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When I made my first foray into the high-stakes world of Wall Street back in 2001, my managers at the venerable Cantor Fitzgerald required me to read the books “Option Volatility and Pricing” and “Options as a Strategic Investment.”
At 1,001 pages, the second of those was a hefty read.
But it wasn’t an exercise in drudgery.
Just the opposite, in fact. The realization that you could make as much money trading volatility as you could options or futures or some other asset was an epiphany that blew my mind.
It energized me.
One of my first moves was to school myself in the “Greeks” of the financial markets — the alpha, beta, gamma, and other terms that each had their own meaning and that, in turn, opened up even more doors for me.
That’s the power of inspiration.
My bosses at Cantor knew how to ignite that thirst for success. And I’m always on the lookout for other companies that share resources with their employees to expand their horizons.
Like Oculus VR back in 2016.If you worked at Oculus, Mark Zuckerberg had snapped up your company just two years before and handed you a copy of “Ready Player One” — a dystopian novel about a virtual reality simulator in which folks pursue real-life tasks like working, shopping, and going to school.
Written in 2011 but set in 2045, “Ready Player One” has an eerie prescience, talking about shortages, weather disruptions, deep social schisms — and how people have willingly shifted their real-world activities into the digital realm. I’ve seen that shift in my own home with my own sons.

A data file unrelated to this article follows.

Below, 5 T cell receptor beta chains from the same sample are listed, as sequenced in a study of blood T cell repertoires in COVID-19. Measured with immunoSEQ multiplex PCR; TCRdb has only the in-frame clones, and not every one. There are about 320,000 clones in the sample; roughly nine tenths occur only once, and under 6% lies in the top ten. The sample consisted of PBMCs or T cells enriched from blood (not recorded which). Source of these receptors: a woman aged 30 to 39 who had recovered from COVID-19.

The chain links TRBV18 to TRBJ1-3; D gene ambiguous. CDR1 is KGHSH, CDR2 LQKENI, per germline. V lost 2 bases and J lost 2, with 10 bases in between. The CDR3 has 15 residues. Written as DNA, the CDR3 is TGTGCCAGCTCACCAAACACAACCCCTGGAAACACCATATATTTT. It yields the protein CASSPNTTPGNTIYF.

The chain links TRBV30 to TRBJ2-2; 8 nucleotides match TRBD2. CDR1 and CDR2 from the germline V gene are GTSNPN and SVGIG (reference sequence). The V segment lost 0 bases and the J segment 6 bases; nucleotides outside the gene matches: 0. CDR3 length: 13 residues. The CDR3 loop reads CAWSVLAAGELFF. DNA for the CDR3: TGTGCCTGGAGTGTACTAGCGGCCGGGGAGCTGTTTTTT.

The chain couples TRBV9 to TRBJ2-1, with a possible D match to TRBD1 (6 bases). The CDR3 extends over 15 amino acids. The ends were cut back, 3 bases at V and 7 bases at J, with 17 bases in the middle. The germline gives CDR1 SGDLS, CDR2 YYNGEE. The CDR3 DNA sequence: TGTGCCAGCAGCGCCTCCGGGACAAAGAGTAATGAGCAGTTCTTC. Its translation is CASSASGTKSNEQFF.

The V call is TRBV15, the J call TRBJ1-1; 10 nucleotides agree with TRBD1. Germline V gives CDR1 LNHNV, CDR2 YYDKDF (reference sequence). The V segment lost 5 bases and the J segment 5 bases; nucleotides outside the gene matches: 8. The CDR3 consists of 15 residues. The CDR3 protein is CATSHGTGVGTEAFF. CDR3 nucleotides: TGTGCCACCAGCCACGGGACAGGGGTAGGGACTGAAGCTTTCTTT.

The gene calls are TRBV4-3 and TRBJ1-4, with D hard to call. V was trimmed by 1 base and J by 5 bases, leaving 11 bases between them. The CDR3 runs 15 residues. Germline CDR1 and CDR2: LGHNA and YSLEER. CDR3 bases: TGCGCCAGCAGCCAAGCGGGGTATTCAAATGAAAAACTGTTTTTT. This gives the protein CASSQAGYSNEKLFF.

When I was a kid, my friends and I had the run of the neighborhood — with parents watching from behind the curtains, making sure we weren’t knocking each other’s teeth out.
Today, if I peek into my kids’ room, I see only them — though they are still “hanging out” with their friends.
Digitally speaking, of course.
Anything my sons can do in the real world, they can do virtually: play games, have conversations, play sports, watch (and make) movies, listen to music.
And those virtual vistas will just keep expanding, thanks to the metaverse. The metaverse is the next big venue in business and technology, and the next big opportunity for investors — which is why Zuckerberg rebranded his company from Facebook to Meta Platforms Inc. (META).
“Today we’re seen as a social media company. …But increasingly, it’s not all we do. In our DNA, we build technology to bring people together. The metaverse is the next frontier in connecting people, just like social networking was when we got started,” Zuckerberg said in his “Founder’s Letter, 2021” post.
Through the investing lens, the metaverse of 2022 is a lot like the internet of 2002: A hype-fueled frenzy whipped it into the overbought stratosphere, after which the disappointed instant-gratification crowd dropped it into the oversold dumpster.
As a veteran investing pro, I’ve learned to remain above that kind of whipsawing — to tune out the get-rich-quick gambits and irrational froth.